22 JUNE 2018 – National Flash Fiction Day

NFFD_Type_Quill_logoJune 22, 2018 is our shortest day of the year — and the day we know and love as National Flash Fiction Day.

The competition this year opens February 15 – April 30. The 2018 judges are acclaimed short story writers, novelists and poets Tracey Slaughter and Sue Wootton.

The youth category will be judged in 2018 by acclaimed short story writer and poet Tim Jones and NFFD 2017 winner Patrick Pink.

This year, we are also adding a te reo Māori prize in both youth and adult categories, judged by poet, novelist, essayist and short story writer Vaughan Rapatahana.

More about the judges and competition guidelines/ rules on the Competition page.

Winners will be announced this year at our main events in Auckland, Christchurch, Dunedin, Northland and Wellington. National awards, regional awards, micro awards, guest readers and more!

This year, we will also run the fourth annual Micro Madness series, in which 22 micros will be selected for inclusion, and three winners will be selected from the 22 finalists. Previous Micro Madness winners can be found here; the 2016 Tiny Tales series is here.

Winning stories are published in Flash Frontier: An Adventure in Short Fiction.

More news and updates, including other publications and competitions involving New Zealand writers of compressed fiction, can be found on our Flash News page.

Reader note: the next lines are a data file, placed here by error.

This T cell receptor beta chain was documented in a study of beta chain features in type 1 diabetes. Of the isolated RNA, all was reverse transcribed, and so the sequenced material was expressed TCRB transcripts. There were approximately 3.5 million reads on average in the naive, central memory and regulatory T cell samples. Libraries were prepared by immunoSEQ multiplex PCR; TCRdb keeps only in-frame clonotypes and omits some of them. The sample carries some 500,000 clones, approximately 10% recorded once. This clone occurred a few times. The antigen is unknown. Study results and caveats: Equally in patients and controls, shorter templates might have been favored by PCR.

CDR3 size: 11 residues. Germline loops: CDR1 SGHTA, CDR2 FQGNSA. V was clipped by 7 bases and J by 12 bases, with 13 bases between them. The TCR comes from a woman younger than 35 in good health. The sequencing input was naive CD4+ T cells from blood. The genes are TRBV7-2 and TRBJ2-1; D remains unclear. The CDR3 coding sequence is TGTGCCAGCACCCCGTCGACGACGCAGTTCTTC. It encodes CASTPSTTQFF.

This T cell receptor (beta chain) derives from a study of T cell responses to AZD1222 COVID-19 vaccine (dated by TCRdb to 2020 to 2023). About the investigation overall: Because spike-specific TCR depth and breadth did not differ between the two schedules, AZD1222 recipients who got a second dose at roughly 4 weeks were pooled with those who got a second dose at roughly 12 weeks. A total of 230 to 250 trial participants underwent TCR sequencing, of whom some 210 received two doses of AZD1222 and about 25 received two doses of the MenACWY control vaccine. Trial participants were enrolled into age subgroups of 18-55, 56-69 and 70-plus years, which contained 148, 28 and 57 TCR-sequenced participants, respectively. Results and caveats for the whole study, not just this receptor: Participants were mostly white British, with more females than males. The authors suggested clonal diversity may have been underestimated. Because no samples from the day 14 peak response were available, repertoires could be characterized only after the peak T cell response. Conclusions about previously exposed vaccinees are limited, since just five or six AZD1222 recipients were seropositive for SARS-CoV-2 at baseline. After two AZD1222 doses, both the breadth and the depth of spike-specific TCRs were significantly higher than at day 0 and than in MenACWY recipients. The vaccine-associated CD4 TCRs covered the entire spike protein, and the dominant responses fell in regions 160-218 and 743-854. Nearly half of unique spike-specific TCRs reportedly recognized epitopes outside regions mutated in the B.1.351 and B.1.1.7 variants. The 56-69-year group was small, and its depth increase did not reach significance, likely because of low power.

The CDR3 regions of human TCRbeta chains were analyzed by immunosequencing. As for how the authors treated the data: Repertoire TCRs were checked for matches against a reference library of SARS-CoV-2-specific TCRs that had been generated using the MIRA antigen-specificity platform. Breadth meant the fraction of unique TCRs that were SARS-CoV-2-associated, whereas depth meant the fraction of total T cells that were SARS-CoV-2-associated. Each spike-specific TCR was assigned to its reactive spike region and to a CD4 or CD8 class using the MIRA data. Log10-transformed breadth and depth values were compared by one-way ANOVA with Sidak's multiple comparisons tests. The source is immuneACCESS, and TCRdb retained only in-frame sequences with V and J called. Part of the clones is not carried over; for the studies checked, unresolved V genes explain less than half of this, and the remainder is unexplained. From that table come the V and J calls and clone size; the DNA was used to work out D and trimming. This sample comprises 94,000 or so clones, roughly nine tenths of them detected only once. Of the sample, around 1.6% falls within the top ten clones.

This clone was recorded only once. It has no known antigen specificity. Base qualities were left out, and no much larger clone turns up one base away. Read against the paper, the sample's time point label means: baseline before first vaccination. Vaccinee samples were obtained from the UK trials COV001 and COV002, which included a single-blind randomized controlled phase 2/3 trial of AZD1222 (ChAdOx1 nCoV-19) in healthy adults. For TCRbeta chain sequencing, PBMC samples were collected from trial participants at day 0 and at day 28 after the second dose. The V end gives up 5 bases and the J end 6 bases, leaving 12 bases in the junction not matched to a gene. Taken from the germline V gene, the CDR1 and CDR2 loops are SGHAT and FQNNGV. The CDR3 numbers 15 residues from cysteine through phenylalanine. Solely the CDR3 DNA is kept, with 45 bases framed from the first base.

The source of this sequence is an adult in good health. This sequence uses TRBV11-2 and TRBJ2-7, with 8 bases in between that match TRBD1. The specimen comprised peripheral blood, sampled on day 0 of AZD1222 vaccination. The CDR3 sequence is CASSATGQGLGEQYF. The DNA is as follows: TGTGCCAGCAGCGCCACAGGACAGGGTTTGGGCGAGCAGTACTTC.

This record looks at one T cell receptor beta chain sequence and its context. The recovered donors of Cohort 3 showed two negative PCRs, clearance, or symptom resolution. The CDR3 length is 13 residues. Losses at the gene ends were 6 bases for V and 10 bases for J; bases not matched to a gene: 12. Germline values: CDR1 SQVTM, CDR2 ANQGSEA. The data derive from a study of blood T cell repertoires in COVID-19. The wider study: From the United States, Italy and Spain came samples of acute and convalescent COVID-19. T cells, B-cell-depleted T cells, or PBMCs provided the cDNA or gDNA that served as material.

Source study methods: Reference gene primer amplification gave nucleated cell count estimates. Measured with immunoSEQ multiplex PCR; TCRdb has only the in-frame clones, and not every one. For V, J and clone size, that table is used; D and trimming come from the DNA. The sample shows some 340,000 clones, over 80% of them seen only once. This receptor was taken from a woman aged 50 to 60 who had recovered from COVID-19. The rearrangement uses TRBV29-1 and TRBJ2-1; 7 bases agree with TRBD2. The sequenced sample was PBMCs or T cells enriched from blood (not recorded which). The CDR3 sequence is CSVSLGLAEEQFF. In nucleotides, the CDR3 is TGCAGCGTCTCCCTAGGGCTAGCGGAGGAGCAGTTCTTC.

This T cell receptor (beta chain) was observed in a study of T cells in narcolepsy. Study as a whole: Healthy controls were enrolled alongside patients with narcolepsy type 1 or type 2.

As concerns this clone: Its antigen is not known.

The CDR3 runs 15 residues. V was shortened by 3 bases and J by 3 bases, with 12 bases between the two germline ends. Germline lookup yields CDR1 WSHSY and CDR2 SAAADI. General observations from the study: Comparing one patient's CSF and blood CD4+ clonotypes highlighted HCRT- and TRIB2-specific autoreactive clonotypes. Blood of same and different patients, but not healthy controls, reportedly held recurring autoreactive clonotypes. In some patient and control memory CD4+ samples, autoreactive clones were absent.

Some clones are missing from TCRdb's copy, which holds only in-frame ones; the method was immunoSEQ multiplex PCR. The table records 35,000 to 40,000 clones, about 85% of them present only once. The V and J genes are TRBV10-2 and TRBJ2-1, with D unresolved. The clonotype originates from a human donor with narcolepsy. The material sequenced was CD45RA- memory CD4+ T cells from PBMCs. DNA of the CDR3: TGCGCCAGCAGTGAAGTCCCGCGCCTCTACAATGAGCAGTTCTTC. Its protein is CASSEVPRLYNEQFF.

National Flash Fiction Day is New Zealand’s celebration of the shortest form of fiction writing, on the shortest day of the year. See the Competition page for details about the 2018 competition. See interviews with the 2017 winners here: Patrick Pink (adult), Joy Tong (youth).

The 2012-15 competitions saw approximately 300 entries; 2016 and 2017 were banner times for flash fiction, with over 500 submissions each year.

You can find the winners from previous years by clicking on the tabs at the top of the page. And you can read them, published at Flash Frontier: An Adventure in Short Fiction. See the Archives page for links. 



National Flash Fiction Day celebrates each year with prize-giving ceremonies and presentations by the judges as well as readings key flash all across Aotearoa.  Our main events will take place take place simultaneously in Auckland, Christchurch, Dunedin, Northland and Wellington, on June 22.

Details about the 2018 events will be posted on our  Events page.

contact: nationalflash [at] gmail [dot] com